A woman is suing a London NHS trust for not revealing her father had been diagnosed with Huntington’s disease before she had her own child.
She only discovered he carried the gene for the degenerative, incurable brain disorder after her daughter was born.
The woman then found out she too carried the faulty gene, meaning her daughter has a 50% chance of having it.
The NHS said the case raised competing duty of care and duty of confidentiality issues.
The claimant is known as ABC in order to protect the identity of her daughter, who is now nine.
The facts of the case are tragic. In 2007, ABC’s father shot and killed her mother.
He was convicted of manslaughter on the grounds of diminished responsibility and detained under the Mental Health Act.
It was suspected that he might be suffering from Huntington’s disease, a fatal neurological condition which progressively destroys brain cells.
Huntington’s affects movement, cognition and typically causes altered behaviour and often aggression.
When his diagnosis was confirmed in 2009 by doctors at St George’s NHS Trust, ABC’s father made it clear he did not want his daughter informed. She had told him she was pregnant.
He told doctors he feared she might kill herself or have an abortion.
Four months after her daughter was born, ABC was accidentally informed about her father’s condition.
She was tested and found that she had inherited the Huntington’s gene, which means she will eventually develop the disease.
Her daughter has not been tested, but will have a 50:50 chance of inheriting it.
The woman alleges that St George’s NHS Trust owed her a duty of care to tell her of her father’s diagnosis, given that doctors there knew she was pregnant.
ABC says she would immediately have had a genetic test and would have terminated the pregnancy, rather than allowing her daughter to run the risk of inheriting the disease or having to look after a seriously ill parent.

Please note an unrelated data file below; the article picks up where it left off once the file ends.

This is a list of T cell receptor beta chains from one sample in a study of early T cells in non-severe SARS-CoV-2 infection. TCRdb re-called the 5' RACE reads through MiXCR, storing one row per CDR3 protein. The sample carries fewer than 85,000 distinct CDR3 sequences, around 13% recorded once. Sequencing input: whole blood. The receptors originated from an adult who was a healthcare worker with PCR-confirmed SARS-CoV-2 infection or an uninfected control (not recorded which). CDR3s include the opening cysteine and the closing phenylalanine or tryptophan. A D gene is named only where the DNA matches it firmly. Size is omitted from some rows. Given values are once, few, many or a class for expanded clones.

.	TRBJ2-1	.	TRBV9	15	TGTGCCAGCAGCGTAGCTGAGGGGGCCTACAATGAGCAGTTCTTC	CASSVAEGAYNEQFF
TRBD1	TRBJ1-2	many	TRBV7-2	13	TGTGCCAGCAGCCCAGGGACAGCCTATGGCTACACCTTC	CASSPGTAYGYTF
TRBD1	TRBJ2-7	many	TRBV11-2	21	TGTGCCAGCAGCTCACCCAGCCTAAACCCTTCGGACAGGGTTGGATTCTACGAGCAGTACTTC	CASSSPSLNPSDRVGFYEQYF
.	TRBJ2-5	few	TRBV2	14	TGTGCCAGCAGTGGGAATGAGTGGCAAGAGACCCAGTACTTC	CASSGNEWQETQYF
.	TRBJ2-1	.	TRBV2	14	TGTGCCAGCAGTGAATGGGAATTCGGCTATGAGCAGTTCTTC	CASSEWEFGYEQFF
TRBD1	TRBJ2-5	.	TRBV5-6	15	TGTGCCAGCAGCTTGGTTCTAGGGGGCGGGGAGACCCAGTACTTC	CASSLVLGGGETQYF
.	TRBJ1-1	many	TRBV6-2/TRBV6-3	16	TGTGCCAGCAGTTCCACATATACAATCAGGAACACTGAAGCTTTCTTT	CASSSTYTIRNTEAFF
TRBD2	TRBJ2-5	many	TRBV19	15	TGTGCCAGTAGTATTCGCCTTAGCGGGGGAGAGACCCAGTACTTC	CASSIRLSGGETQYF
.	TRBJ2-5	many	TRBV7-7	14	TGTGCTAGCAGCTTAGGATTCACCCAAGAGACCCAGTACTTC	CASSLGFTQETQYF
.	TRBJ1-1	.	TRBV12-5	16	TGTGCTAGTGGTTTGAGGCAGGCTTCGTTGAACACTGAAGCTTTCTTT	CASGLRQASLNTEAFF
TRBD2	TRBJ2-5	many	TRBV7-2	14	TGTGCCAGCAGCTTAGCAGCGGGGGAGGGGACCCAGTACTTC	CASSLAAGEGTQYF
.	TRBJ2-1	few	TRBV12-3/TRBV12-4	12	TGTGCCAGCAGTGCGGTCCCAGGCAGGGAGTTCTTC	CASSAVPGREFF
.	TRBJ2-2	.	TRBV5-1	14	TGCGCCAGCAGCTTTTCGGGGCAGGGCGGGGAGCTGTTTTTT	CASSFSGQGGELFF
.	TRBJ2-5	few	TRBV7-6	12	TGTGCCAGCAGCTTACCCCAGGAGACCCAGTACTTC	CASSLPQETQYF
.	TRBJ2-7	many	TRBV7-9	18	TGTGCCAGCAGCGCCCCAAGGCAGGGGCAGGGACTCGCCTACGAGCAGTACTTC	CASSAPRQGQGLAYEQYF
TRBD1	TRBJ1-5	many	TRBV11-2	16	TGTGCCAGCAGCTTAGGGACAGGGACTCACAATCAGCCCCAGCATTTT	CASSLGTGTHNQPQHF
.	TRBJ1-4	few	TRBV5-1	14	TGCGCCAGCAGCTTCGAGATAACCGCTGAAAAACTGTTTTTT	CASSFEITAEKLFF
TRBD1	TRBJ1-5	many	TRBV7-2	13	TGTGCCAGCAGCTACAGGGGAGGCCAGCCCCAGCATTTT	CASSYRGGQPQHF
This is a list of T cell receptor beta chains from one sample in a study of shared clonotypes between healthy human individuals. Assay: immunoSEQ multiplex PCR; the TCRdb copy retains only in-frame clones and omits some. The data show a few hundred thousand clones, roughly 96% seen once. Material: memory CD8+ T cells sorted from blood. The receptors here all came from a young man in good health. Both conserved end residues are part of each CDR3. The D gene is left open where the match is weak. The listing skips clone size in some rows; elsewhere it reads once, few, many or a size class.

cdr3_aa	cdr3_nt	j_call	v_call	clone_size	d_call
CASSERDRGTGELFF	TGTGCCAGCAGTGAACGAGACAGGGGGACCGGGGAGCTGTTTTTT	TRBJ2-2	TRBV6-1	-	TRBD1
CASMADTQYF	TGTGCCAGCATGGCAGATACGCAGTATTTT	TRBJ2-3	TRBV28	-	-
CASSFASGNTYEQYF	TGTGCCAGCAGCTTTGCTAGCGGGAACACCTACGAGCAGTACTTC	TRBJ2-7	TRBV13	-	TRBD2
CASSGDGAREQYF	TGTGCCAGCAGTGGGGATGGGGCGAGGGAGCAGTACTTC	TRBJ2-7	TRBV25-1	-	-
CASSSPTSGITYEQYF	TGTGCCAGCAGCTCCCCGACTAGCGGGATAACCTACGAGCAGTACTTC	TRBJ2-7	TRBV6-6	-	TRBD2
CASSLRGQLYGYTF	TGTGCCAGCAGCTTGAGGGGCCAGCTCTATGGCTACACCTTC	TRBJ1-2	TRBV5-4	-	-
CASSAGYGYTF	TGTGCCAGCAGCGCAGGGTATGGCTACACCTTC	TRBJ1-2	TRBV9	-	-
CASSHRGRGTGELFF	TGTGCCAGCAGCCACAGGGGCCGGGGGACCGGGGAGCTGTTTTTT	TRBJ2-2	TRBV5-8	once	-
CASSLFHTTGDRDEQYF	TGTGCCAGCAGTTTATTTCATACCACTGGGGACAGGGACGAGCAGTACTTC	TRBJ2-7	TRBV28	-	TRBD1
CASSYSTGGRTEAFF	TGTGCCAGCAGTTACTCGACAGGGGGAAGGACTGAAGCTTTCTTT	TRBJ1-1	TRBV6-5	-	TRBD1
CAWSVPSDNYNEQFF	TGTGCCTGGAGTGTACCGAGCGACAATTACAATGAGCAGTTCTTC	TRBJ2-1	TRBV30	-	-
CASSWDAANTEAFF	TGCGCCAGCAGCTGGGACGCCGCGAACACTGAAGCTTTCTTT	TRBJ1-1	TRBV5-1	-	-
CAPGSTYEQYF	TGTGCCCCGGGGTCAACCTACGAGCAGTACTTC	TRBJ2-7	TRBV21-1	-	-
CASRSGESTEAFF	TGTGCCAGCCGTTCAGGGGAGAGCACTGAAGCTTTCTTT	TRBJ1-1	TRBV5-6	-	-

At the time, ABC and her father were undergoing family therapy organised by the NHS, so she argues that there was an an obligation to protect her psychological or physical well-being.
This is a cornerstone of the doctor/patient relationship, but it is not absolute.
Disclosure of personal information, without the consent of a patient, may be justified to prevent exposing others to a risk of death or serious harm.
This case was first argued at the High Court in 2015 when a judge ruled that a full hearing should not go ahead.
The judgement said there was “no reasonably arguable duty of care” owed to ABC.
But in 2017, the Court of Appeal reversed that decision and said the case should go to trial.
If ABC wins the case, it would trigger a major shift in the rules governing patient confidentiality, and raise questions over the potential duty of care owed to family members following genetic testing.
Emily Jackson, a law professor at the London School of Economics, said: “If a patient doesn’t want her doctor to tell her children about her terminal diagnosis, for example, or her HIV status, then it goes without saying that the doctor should respect the patient’s confidence.
“The complicating factor with a genetic diagnosis is that it isn’t just information about the individual patient, but it also reveals that his or her relatives are at risk.
“In such circumstances, and where the relative could act upon that information, should the doctor’s duty be extended to the patient’s close family members?”
A spokesperson for St George’s Healthcare NHS Trust said: “This case raises complex and sensitive issues in respect of the competing interests between the duty of care and the duty of confidentiality.
“It will be for the court to adjudicate on those issues during the trial.”
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